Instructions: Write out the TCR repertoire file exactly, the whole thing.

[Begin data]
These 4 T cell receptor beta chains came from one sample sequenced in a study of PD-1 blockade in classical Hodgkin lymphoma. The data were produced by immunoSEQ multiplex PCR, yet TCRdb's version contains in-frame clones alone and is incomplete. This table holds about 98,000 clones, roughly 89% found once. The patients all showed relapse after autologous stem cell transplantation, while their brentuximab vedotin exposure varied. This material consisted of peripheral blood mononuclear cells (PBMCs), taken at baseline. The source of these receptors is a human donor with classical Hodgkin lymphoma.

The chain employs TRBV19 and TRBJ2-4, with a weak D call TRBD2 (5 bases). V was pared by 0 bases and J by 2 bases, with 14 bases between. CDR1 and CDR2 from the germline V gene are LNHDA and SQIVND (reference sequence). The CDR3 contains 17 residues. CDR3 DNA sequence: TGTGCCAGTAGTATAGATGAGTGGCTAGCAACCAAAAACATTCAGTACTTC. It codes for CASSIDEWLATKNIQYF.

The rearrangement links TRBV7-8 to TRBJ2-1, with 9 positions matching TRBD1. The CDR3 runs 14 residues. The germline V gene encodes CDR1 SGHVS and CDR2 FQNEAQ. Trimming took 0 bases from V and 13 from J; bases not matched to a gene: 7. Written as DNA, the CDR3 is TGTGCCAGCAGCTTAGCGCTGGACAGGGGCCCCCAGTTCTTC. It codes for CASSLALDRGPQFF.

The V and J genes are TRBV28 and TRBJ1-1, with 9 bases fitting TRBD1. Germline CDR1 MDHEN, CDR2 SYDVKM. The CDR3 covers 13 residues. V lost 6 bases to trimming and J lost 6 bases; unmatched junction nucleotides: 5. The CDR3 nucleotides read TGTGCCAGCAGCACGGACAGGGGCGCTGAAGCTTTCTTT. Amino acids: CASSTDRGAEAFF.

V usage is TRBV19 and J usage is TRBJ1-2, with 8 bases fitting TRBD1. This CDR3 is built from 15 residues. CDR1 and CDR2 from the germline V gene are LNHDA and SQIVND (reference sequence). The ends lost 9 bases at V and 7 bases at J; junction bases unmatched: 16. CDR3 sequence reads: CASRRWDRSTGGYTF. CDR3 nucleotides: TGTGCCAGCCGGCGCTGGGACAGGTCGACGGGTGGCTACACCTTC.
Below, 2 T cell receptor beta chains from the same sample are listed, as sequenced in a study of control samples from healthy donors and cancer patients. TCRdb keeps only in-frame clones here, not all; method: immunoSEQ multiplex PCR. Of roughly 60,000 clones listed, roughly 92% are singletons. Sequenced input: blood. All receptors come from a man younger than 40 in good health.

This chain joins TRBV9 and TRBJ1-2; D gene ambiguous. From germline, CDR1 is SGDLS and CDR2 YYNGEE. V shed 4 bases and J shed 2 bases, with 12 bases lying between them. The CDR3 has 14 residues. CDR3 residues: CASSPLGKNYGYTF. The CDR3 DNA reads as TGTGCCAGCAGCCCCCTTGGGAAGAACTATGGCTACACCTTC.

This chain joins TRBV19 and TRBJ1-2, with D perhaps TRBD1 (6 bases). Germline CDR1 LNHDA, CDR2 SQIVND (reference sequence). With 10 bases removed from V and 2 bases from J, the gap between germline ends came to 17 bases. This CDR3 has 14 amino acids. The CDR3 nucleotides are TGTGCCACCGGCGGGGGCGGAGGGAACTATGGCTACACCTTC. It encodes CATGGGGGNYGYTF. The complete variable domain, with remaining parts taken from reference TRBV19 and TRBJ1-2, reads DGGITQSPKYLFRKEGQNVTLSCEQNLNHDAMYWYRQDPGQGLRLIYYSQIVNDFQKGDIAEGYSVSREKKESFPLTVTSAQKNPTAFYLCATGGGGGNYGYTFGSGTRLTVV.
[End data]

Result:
These 4 T cell receptor beta chains came from one sample sequenced in a study of PD-1 blockade in classical Hodgkin lymphoma. The data were produced by immunoSEQ multiplex PCR, yet TCRdb's version contains in-frame clones alone and is incomplete. This table holds about 98,000 clones, roughly 89% found once. The patients all showed relapse after autologous stem cell transplantation, while their brentuximab vedotin exposure varied. This material consisted of peripheral blood mononuclear cells (PBMCs), taken at baseline. The source of these receptors is a human donor with classical Hodgkin lymphoma.

The chain employs TRBV19 and TRBJ2-4, with a weak D call TRBD2 (5 bases). V was pared by 0 bases and J by 2 bases, with 14 bases between. CDR1 and CDR2 from the germline V gene are LNHDA and SQIVND (reference sequence). The CDR3 contains 17 residues. CDR3 DNA sequence: TGTGCCAGTAGTATAGATGAGTGGCTAGCAACCAAAAACATTCAGTACTTC. It codes for CASSIDEWLATKNIQYF.

The rearrangement links TRBV7-8 to TRBJ2-1, with 9 positions matching TRBD1. The CDR3 runs 14 residues. The germline V gene encodes CDR1 SGHVS and CDR2 FQNEAQ. Trimming took 0 bases from V and 13 from J; bases not matched to a gene: 7. Written as DNA, the CDR3 is TGTGCCAGCAGCTTAGCGCTGGACAGGGGCCCCCAGTTCTTC. It codes for CASSLALDRGPQFF.

The V and J genes are TRBV28 and TRBJ1-1, with 9 bases fitting TRBD1. Germline CDR1 MDHEN, CDR2 SYDVKM. The CDR3 covers 13 residues. V lost 6 bases to trimming and J lost 6 bases; unmatched junction nucleotides: 5. The CDR3 nucleotides read TGTGCCAGCAGCACGGACAGGGGCGCTGAAGCTTTCTTT. Amino acids: CASSTDRGAEAFF.

V usage is TRBV19 and J usage is TRBJ1-2, with 8 bases fitting TRBD1. This CDR3 is built from 15 residues. CDR1 and CDR2 from the germline V gene are LNHDA and SQIVND (reference sequence). The ends lost 9 bases at V and 7 bases at J; junction bases unmatched: 16. CDR3 sequence reads: CASRRWDRSTGGYTF. CDR3 nucleotides: TGTGCCAGCCGGCGCTGGGACAGGTCGACGGGTGGCTACACCTTC.
Below, 2 T cell receptor beta chains from the same sample are listed, as sequenced in a study of control samples from healthy donors and cancer patients. TCRdb keeps only in-frame clones here, not all; method: immunoSEQ multiplex PCR. Of roughly 60,000 clones listed, roughly 92% are singletons. Sequenced input: blood. All receptors come from a man younger than 40 in good health.

This chain joins TRBV9 and TRBJ1-2; D gene ambiguous. From germline, CDR1 is SGDLS and CDR2 YYNGEE. V shed 4 bases and J shed 2 bases, with 12 bases lying between them. The CDR3 has 14 residues. CDR3 residues: CASSPLGKNYGYTF. The CDR3 DNA reads as TGTGCCAGCAGCCCCCTTGGGAAGAACTATGGCTACACCTTC.

This chain joins TRBV19 and TRBJ1-2, with D perhaps TRBD1 (6 bases). Germline CDR1 LNHDA, CDR2 SQIVND (reference sequence). With 10 bases removed from V and 2 bases from J, the gap between germline ends came to 17 bases. This CDR3 has 14 amino acids. The CDR3 nucleotides are TGTGCCACCGGCGGGGGCGGAGGGAACTATGGCTACACCTTC. It encodes CATGGGGGNYGYTF. The complete variable domain, with remaining parts taken from reference TRBV19 and TRBJ1-2, reads DGGITQSPKYLFRKEGQNVTLSCEQNLNHDAMYWYRQDPGQGLRLIYYSQIVNDFQKGDIAEGYSVSREKKESFPLTVTSAQKNPTAFYLCATGGGGGNYGYTFGSGTRLTVV.